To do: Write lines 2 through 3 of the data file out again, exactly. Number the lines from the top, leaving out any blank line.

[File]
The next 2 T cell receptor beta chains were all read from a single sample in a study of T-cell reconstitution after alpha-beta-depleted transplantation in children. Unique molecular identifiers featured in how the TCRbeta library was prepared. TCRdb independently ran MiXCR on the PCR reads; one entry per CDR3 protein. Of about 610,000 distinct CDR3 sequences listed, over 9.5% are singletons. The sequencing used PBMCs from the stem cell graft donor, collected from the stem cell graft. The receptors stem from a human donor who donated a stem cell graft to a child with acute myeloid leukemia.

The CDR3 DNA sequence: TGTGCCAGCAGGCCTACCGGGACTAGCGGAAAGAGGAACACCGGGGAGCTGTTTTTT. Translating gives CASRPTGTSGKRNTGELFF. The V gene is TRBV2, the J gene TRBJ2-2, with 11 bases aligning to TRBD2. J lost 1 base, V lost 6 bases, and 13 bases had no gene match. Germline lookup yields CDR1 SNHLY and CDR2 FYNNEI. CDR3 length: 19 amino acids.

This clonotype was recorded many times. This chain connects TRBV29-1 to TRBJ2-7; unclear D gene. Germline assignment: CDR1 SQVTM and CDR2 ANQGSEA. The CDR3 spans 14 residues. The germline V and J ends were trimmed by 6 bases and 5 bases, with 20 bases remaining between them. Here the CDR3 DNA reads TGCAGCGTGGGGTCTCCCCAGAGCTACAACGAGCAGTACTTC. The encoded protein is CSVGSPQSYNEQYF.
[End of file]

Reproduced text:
The CDR3 DNA sequence: TGTGCCAGCAGGCCTACCGGGACTAGCGGAAAGAGGAACACCGGGGAGCTGTTTTTT. Translating gives CASRPTGTSGKRNTGELFF. The V gene is TRBV2, the J gene TRBJ2-2, with 11 bases aligning to TRBD2. J lost 1 base, V lost 6 bases, and 13 bases had no gene match. Germline lookup yields CDR1 SNHLY and CDR2 FYNNEI. CDR3 length: 19 amino acids.

This clonotype was recorded many times. This chain connects TRBV29-1 to TRBJ2-7; unclear D gene. Germline assignment: CDR1 SQVTM and CDR2 ANQGSEA. The CDR3 spans 14 residues. The germline V and J ends were trimmed by 6 bases and 5 bases, with 20 bases remaining between them. Here the CDR3 DNA reads TGCAGCGTGGGGTCTCCCCAGAGCTACAACGAGCAGTACTTC. The encoded protein is CSVGSPQSYNEQYF.